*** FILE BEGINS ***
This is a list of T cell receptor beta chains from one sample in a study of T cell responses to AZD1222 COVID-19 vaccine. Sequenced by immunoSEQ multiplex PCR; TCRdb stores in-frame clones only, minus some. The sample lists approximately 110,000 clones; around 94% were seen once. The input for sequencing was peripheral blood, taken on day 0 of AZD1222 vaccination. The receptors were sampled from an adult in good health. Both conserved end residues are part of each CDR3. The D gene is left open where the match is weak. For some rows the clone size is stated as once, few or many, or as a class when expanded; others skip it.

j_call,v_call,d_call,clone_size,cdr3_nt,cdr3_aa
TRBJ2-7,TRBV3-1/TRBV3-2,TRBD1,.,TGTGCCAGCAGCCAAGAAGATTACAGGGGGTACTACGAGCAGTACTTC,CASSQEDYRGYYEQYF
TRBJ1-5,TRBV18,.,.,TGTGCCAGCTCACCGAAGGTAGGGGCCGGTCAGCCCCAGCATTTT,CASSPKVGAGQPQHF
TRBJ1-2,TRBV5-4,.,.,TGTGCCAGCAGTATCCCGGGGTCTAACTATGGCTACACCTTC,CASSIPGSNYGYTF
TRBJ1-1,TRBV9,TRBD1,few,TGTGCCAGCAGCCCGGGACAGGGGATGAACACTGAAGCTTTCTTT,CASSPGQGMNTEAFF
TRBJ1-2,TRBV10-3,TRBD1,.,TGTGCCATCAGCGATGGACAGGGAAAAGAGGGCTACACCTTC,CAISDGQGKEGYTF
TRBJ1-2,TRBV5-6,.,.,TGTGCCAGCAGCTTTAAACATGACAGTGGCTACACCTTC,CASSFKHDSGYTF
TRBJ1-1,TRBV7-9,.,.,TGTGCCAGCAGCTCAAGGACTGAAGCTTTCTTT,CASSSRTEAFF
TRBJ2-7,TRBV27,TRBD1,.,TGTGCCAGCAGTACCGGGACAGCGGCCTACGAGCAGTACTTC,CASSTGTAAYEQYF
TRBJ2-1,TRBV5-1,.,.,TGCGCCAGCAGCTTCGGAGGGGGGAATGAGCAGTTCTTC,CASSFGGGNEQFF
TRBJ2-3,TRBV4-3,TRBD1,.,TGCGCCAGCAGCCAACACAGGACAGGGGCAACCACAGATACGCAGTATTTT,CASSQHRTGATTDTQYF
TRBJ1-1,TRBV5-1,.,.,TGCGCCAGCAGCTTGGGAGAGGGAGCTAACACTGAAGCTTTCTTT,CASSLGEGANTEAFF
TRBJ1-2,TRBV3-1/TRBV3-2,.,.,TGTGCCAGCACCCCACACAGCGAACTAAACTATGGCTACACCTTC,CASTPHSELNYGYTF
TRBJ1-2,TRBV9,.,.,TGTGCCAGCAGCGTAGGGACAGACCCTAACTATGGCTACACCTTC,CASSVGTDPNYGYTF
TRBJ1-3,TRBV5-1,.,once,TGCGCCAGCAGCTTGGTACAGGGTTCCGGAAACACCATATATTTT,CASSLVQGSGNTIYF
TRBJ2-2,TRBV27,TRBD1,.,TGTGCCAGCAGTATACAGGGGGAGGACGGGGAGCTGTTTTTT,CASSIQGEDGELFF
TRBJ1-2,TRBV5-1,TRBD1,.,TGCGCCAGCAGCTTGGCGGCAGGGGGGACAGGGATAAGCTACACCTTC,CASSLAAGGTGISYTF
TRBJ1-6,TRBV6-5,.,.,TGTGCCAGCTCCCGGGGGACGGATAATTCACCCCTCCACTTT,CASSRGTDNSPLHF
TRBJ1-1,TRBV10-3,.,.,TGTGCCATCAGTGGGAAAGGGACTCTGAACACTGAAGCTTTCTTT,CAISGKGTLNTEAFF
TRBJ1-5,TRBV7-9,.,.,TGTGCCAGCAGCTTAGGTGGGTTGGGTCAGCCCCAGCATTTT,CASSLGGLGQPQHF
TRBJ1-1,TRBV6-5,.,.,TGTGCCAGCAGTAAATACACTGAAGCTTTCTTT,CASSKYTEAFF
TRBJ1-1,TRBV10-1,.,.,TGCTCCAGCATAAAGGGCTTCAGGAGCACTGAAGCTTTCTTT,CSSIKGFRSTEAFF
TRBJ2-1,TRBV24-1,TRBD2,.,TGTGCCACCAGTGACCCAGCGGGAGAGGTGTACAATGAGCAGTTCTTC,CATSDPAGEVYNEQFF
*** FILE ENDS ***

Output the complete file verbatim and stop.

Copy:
This is a list of T cell receptor beta chains from one sample in a study of T cell responses to AZD1222 COVID-19 vaccine. Sequenced by immunoSEQ multiplex PCR; TCRdb stores in-frame clones only, minus some. The sample lists approximately 110,000 clones; around 94% were seen once. The input for sequencing was peripheral blood, taken on day 0 of AZD1222 vaccination. The receptors were sampled from an adult in good health. Both conserved end residues are part of each CDR3. The D gene is left open where the match is weak. For some rows the clone size is stated as once, few or many, or as a class when expanded; others skip it.

j_call,v_call,d_call,clone_size,cdr3_nt,cdr3_aa
TRBJ2-7,TRBV3-1/TRBV3-2,TRBD1,.,TGTGCCAGCAGCCAAGAAGATTACAGGGGGTACTACGAGCAGTACTTC,CASSQEDYRGYYEQYF
TRBJ1-5,TRBV18,.,.,TGTGCCAGCTCACCGAAGGTAGGGGCCGGTCAGCCCCAGCATTTT,CASSPKVGAGQPQHF
TRBJ1-2,TRBV5-4,.,.,TGTGCCAGCAGTATCCCGGGGTCTAACTATGGCTACACCTTC,CASSIPGSNYGYTF
TRBJ1-1,TRBV9,TRBD1,few,TGTGCCAGCAGCCCGGGACAGGGGATGAACACTGAAGCTTTCTTT,CASSPGQGMNTEAFF
TRBJ1-2,TRBV10-3,TRBD1,.,TGTGCCATCAGCGATGGACAGGGAAAAGAGGGCTACACCTTC,CAISDGQGKEGYTF
TRBJ1-2,TRBV5-6,.,.,TGTGCCAGCAGCTTTAAACATGACAGTGGCTACACCTTC,CASSFKHDSGYTF
TRBJ1-1,TRBV7-9,.,.,TGTGCCAGCAGCTCAAGGACTGAAGCTTTCTTT,CASSSRTEAFF
TRBJ2-7,TRBV27,TRBD1,.,TGTGCCAGCAGTACCGGGACAGCGGCCTACGAGCAGTACTTC,CASSTGTAAYEQYF
TRBJ2-1,TRBV5-1,.,.,TGCGCCAGCAGCTTCGGAGGGGGGAATGAGCAGTTCTTC,CASSFGGGNEQFF
TRBJ2-3,TRBV4-3,TRBD1,.,TGCGCCAGCAGCCAACACAGGACAGGGGCAACCACAGATACGCAGTATTTT,CASSQHRTGATTDTQYF
TRBJ1-1,TRBV5-1,.,.,TGCGCCAGCAGCTTGGGAGAGGGAGCTAACACTGAAGCTTTCTTT,CASSLGEGANTEAFF
TRBJ1-2,TRBV3-1/TRBV3-2,.,.,TGTGCCAGCACCCCACACAGCGAACTAAACTATGGCTACACCTTC,CASTPHSELNYGYTF
TRBJ1-2,TRBV9,.,.,TGTGCCAGCAGCGTAGGGACAGACCCTAACTATGGCTACACCTTC,CASSVGTDPNYGYTF
TRBJ1-3,TRBV5-1,.,once,TGCGCCAGCAGCTTGGTACAGGGTTCCGGAAACACCATATATTTT,CASSLVQGSGNTIYF
TRBJ2-2,TRBV27,TRBD1,.,TGTGCCAGCAGTATACAGGGGGAGGACGGGGAGCTGTTTTTT,CASSIQGEDGELFF
TRBJ1-2,TRBV5-1,TRBD1,.,TGCGCCAGCAGCTTGGCGGCAGGGGGGACAGGGATAAGCTACACCTTC,CASSLAAGGTGISYTF
TRBJ1-6,TRBV6-5,.,.,TGTGCCAGCTCCCGGGGGACGGATAATTCACCCCTCCACTTT,CASSRGTDNSPLHF
TRBJ1-1,TRBV10-3,.,.,TGTGCCATCAGTGGGAAAGGGACTCTGAACACTGAAGCTTTCTTT,CAISGKGTLNTEAFF
TRBJ1-5,TRBV7-9,.,.,TGTGCCAGCAGCTTAGGTGGGTTGGGTCAGCCCCAGCATTTT,CASSLGGLGQPQHF
TRBJ1-1,TRBV6-5,.,.,TGTGCCAGCAGTAAATACACTGAAGCTTTCTTT,CASSKYTEAFF
TRBJ1-1,TRBV10-1,.,.,TGCTCCAGCATAAAGGGCTTCAGGAGCACTGAAGCTTTCTTT,CSSIKGFRSTEAFF
TRBJ2-1,TRBV24-1,TRBD2,.,TGTGCCACCAGTGACCCAGCGGGAGAGGTGTACAATGAGCAGTTCTTC,CATSDPAGEVYNEQFF